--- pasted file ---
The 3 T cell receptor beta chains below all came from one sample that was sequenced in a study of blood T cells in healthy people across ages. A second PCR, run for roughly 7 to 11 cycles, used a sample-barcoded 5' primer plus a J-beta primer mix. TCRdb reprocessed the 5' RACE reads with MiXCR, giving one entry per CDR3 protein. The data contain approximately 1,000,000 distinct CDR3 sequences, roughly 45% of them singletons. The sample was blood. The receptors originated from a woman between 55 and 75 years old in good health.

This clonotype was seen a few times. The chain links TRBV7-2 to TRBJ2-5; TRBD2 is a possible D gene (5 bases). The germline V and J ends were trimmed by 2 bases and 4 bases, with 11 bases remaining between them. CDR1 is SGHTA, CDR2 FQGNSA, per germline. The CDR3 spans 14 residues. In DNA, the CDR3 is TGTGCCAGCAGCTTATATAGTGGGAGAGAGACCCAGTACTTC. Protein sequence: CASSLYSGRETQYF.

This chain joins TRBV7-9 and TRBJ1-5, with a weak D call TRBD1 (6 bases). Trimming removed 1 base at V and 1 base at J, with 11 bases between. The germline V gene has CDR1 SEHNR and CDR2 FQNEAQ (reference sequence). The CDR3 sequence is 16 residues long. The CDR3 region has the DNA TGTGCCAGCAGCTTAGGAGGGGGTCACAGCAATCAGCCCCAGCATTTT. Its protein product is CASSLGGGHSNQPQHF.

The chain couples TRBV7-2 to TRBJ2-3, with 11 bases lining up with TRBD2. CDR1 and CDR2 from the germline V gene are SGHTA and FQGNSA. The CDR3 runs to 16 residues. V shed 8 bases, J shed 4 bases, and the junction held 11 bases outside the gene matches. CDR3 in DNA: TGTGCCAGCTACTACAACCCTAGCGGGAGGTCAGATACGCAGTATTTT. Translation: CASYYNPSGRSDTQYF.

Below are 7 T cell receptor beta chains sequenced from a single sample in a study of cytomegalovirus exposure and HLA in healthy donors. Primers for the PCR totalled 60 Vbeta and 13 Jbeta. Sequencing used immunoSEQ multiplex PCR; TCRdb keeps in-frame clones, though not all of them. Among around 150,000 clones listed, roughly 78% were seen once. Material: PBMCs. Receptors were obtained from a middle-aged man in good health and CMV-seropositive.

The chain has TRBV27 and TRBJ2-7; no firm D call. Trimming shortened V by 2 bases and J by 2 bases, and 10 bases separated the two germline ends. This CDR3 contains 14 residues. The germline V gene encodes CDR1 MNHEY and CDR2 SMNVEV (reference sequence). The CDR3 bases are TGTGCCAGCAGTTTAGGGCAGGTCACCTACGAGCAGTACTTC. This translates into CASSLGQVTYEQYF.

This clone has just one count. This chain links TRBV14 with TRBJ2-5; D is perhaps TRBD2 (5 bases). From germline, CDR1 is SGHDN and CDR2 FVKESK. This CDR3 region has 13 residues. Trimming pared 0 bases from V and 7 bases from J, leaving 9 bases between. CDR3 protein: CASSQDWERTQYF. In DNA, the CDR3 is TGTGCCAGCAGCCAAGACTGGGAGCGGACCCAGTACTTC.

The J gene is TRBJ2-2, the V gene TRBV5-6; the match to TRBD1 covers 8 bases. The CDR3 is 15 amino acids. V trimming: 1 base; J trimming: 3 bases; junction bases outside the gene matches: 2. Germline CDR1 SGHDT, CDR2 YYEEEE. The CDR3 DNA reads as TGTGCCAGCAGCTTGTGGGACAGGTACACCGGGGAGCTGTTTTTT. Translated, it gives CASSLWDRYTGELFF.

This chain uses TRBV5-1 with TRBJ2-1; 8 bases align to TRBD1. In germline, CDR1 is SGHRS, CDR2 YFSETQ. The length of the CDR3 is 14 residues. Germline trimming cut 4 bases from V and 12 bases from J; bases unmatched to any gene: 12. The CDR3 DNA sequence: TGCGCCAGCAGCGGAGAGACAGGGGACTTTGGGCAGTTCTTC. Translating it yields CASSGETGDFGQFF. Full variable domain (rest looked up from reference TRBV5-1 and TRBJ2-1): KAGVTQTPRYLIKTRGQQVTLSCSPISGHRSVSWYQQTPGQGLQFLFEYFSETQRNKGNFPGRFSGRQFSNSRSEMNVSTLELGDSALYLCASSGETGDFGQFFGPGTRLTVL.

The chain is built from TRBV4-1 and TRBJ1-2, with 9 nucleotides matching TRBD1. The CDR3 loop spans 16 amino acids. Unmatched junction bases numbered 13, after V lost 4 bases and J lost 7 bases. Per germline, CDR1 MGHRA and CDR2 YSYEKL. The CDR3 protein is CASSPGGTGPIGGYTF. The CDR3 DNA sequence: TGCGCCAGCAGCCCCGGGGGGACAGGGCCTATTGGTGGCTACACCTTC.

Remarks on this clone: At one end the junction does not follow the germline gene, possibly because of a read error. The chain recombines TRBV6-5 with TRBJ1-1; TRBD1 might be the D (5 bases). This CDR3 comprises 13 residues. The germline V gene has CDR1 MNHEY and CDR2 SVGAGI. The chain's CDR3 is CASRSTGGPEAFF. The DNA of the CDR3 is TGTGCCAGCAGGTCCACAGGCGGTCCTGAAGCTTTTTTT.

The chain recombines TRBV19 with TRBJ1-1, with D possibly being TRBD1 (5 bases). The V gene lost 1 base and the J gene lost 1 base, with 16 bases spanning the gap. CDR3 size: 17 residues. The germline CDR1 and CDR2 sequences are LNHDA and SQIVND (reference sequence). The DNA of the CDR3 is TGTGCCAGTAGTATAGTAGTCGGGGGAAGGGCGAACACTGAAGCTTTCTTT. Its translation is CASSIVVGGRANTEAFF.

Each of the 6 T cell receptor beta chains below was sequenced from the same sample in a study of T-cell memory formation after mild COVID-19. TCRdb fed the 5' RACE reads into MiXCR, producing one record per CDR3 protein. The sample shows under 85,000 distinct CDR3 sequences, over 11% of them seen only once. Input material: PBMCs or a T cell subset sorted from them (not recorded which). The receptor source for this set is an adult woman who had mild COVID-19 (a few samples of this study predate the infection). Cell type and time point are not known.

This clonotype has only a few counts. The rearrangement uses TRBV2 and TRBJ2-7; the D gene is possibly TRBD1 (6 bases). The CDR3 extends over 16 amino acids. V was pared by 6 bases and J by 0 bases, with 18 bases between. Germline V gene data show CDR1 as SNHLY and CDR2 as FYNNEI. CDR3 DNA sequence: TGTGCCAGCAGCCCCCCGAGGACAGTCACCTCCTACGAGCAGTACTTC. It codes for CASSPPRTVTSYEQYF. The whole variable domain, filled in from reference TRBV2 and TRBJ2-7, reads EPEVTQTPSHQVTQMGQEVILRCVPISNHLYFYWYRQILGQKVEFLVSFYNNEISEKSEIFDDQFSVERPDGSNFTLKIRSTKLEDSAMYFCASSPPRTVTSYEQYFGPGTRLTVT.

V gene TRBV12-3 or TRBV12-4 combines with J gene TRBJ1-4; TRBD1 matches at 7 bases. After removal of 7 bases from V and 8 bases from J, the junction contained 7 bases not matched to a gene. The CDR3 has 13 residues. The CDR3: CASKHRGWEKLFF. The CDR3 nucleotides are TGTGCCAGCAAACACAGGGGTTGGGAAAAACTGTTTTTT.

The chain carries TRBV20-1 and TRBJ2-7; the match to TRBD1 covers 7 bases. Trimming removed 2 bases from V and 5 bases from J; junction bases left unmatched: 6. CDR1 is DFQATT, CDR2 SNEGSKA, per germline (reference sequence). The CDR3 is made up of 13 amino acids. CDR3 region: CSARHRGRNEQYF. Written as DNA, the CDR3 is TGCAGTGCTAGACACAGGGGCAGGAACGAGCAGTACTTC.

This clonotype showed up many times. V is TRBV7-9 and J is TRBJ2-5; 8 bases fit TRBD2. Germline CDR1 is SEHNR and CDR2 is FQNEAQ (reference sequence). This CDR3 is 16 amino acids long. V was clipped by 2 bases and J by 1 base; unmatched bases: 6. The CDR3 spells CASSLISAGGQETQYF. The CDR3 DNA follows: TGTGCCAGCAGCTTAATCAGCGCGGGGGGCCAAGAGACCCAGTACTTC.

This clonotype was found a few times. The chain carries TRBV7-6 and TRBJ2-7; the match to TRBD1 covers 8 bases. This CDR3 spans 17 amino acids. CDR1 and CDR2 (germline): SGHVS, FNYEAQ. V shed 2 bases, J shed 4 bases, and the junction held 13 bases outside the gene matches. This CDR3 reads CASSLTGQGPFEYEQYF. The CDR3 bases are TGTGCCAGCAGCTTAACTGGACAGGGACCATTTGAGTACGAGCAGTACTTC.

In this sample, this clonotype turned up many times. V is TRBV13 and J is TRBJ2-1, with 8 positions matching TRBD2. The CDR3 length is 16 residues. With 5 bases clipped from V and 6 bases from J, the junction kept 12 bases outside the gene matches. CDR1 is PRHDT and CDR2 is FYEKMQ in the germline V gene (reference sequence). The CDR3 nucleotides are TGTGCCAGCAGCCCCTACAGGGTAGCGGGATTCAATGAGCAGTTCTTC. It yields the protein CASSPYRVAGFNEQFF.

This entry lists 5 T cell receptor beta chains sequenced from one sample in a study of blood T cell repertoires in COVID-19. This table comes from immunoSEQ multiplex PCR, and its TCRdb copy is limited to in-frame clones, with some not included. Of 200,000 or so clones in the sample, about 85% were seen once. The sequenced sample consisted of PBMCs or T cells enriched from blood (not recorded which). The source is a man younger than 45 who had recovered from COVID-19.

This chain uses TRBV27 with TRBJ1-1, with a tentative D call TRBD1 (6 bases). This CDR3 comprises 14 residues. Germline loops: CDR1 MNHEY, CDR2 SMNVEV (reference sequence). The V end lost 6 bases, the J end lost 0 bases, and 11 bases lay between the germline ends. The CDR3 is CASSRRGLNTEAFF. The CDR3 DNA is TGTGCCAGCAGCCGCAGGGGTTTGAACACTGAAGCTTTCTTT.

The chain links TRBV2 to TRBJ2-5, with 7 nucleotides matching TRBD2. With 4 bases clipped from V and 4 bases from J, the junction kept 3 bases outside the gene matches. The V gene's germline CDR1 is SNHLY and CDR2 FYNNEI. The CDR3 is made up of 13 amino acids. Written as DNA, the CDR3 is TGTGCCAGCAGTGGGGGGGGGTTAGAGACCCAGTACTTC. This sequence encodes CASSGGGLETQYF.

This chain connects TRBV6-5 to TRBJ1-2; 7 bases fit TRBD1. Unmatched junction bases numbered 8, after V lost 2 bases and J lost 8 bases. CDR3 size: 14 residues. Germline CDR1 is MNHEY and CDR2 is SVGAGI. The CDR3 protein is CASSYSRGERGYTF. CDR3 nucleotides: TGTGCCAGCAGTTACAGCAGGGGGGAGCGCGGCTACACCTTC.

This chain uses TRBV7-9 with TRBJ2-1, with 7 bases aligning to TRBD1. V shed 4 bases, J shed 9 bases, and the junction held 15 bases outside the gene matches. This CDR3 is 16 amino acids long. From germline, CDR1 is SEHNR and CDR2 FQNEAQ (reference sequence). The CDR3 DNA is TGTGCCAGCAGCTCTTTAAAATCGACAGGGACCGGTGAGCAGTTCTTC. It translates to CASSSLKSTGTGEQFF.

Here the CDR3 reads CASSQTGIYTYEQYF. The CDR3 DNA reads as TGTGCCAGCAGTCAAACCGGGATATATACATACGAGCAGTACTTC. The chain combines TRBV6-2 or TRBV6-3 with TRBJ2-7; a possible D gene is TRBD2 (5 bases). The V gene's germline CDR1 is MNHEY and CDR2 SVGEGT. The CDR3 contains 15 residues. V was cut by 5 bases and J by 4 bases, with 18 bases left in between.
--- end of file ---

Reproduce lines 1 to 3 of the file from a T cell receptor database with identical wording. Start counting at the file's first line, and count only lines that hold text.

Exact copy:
The 3 T cell receptor beta chains below all came from one sample that was sequenced in a study of blood T cells in healthy people across ages. A second PCR, run for roughly 7 to 11 cycles, used a sample-barcoded 5' primer plus a J-beta primer mix. TCRdb reprocessed the 5' RACE reads with MiXCR, giving one entry per CDR3 protein. The data contain approximately 1,000,000 distinct CDR3 sequences, roughly 45% of them singletons. The sample was blood. The receptors originated from a woman between 55 and 75 years old in good health.

This clonotype was seen a few times. The chain links TRBV7-2 to TRBJ2-5; TRBD2 is a possible D gene (5 bases). The germline V and J ends were trimmed by 2 bases and 4 bases, with 11 bases remaining between them. CDR1 is SGHTA, CDR2 FQGNSA, per germline. The CDR3 spans 14 residues. In DNA, the CDR3 is TGTGCCAGCAGCTTATATAGTGGGAGAGAGACCCAGTACTTC. Protein sequence: CASSLYSGRETQYF.

This chain joins TRBV7-9 and TRBJ1-5, with a weak D call TRBD1 (6 bases). Trimming removed 1 base at V and 1 base at J, with 11 bases between. The germline V gene has CDR1 SEHNR and CDR2 FQNEAQ (reference sequence). The CDR3 sequence is 16 residues long. The CDR3 region has the DNA TGTGCCAGCAGCTTAGGAGGGGGTCACAGCAATCAGCCCCAGCATTTT. Its protein product is CASSLGGGHSNQPQHF.